Inside the Plan That Helped Batkid Win Twitter
Five-year-old cancer patient Miles Scott, a.k.a “Batkid,” marched around the streets of San Francisco on Friday saving damsels in distress, locking up supervillains, and generally warming the hearts of the city’s residents, all thanks to the Make-A-Wish Foundation’s Bay Area chapter.
But for those that weren’t in San Francisco that day, the first they heard of Batkid was probably through social media. As soon as Batkid took to the streets of “Gotham City” in his Batmobile at 10 a.m., the Internet erupted with buzz about his antics and his whereabouts. Thousands of people lined the streets to see him in action, but hundreds of thousands more followed along online over the course of the day.
The viral success of Batkid’s big day was a coup driven in part by social media agency Clever Girls Collective, which helped devise and execute the social media strategy behind it.
To date, over 550,000 tweets have mentioned the #BatKidSF and #BatKid hashtags, generating an estimated 1.7 billion impressions, according to social analytics firm Simply Measured. Social media well-wishers included celebrities Britney Spears and Enrique Iglesias; sports teams, including the San Francisco Giants, the San Francisco 49ers and the Golden State Warriors, and even an astronaut at the International Space Station.
Clever Girls Collective approached Make-A-Wish to help the Batkid story reach as many people as possible – something the foundation seemed ill-equipped to do by itself. The agency’s president, Stefania Pomponi, said she heard about Make-A-Wish’s Batkid plan through a tiny blurb on a local San Francisco blog and thought it was under-publicized. She spotted an opportunity to help out and emailed the executive director of the foundation’s SF chapter that day, Nov. 3.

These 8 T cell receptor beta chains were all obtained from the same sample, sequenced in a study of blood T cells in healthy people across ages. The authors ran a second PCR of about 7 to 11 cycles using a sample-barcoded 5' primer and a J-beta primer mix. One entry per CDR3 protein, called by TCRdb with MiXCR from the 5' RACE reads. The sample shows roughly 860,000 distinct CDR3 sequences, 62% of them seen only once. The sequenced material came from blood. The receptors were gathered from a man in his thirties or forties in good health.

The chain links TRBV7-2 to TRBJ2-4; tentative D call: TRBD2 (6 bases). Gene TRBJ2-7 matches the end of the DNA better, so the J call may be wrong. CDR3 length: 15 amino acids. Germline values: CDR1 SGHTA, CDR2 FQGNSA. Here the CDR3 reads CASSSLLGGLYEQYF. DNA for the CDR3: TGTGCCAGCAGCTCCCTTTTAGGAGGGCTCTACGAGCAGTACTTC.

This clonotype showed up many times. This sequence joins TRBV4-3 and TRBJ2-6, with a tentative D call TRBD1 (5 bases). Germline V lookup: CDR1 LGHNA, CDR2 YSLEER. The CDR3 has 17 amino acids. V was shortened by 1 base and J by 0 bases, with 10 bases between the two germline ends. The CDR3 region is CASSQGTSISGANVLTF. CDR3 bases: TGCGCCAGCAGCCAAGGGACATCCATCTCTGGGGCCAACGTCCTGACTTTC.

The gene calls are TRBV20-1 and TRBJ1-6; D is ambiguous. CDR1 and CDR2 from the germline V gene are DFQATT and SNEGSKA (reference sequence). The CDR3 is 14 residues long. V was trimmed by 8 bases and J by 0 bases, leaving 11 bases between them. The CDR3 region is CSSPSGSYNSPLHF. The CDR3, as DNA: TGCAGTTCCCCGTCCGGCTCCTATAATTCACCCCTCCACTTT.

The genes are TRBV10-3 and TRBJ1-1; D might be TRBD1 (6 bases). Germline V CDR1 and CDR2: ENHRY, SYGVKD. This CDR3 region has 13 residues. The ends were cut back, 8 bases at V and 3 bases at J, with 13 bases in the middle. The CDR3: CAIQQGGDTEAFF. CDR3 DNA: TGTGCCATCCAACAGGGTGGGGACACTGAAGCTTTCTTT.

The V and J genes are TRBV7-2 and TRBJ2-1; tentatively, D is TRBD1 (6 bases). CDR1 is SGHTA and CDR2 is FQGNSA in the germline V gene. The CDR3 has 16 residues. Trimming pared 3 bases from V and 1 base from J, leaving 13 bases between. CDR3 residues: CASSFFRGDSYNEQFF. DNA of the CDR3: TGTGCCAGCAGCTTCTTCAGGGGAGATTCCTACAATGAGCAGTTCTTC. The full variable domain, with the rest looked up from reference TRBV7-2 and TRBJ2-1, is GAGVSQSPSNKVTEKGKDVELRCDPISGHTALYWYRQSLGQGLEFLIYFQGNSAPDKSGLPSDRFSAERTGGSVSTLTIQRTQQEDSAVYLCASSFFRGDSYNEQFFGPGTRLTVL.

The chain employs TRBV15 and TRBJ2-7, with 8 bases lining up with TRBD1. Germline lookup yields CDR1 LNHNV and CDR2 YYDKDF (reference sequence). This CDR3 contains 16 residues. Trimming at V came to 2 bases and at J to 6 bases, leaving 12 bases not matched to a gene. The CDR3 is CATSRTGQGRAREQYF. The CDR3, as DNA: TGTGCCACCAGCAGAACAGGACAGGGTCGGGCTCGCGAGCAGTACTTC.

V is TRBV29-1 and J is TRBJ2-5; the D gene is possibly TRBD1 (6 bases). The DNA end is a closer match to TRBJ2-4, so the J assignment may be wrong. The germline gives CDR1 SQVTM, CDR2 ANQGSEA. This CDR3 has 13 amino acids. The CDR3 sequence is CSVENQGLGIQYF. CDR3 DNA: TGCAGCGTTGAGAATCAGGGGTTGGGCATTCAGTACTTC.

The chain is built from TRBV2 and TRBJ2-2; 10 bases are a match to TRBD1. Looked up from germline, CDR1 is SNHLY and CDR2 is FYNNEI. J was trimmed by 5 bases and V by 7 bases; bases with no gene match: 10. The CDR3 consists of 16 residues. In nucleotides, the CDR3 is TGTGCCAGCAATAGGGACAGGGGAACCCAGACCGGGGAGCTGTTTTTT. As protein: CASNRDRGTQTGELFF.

“They didn’t have a social media plan or a press release, yet the plan was starting to spread through word of mouth,” Pomponi said. “We saw the chance to do a lot more promotion around it.”
Make-A-Wish Greater Bay Area Executive Director Patricia Wilson accepted Pomponi’s offer to help, and Clever Girls Collective set to work creating a plan. Other companies pitched in, too. Twitter, for example, helped secure accounts such as @SFWish and, for the bad guy, @PenguinSF for use in the campaign.
Pomponi said her agency went about creating a script for the day’s social media events in conjunction with Make-A-Wish. Using Batkid’s itinerary, it planned key plot points using the @PenguinSF twitter handle and planned which photos, videos and other media it would include and when.
The Penguin used his @PenguinSF account to taunt Batkid throughout the day, for example, with tweets such as this one that included a picture of him kidnapping the San Francisco Giants mascot Lou Seal.
Clever Girls Collective also came up with the #SFBatKid hashtag and began seeding it with 6,000 key San Francisco “influencers” and Twitter users. The idea was to ensure that #SFBatKid would begin treading as early as possible.
On the day of Batkid’s adventure, two staffers from Clever Girls Collective were also embedded with his entourage, snapping pictures and videos and posting them from the various Twitter accounts associated with the day. Meanwhile, the rest its staffers were back at its offices doing their best to reply to Twitter users, especially high-profile ones.
The resulting social media buzz around the day exceeded Pomponi’s expectations, she said. She expected the reaction to be huge but not that huge. She didn’t expect tweets from space and from The President.
The Make-A-Wish foundation was equally pleased. The social media conversation “certainly helped contribute to Miles’ incredible day and helped people worldwide become familiar with Make-A-Wish,” said Josh deBerge, national communications manager for Make-A-Wish America.
Clearly, the Batkid’s story was ripe for social media audiences as it was, but Pomponi thinks organizing the effort made a difference, even if it was just to ensure that simple things were in place, like a consistent hashtag. It was more about preparation than execution, she admitted.
“Batkid is pretty much the greatest story ever,” she concluded. “We knew the real work was steering activity. We focused on setting the social media stage so that the story — which deserved to go viral — actually could.”
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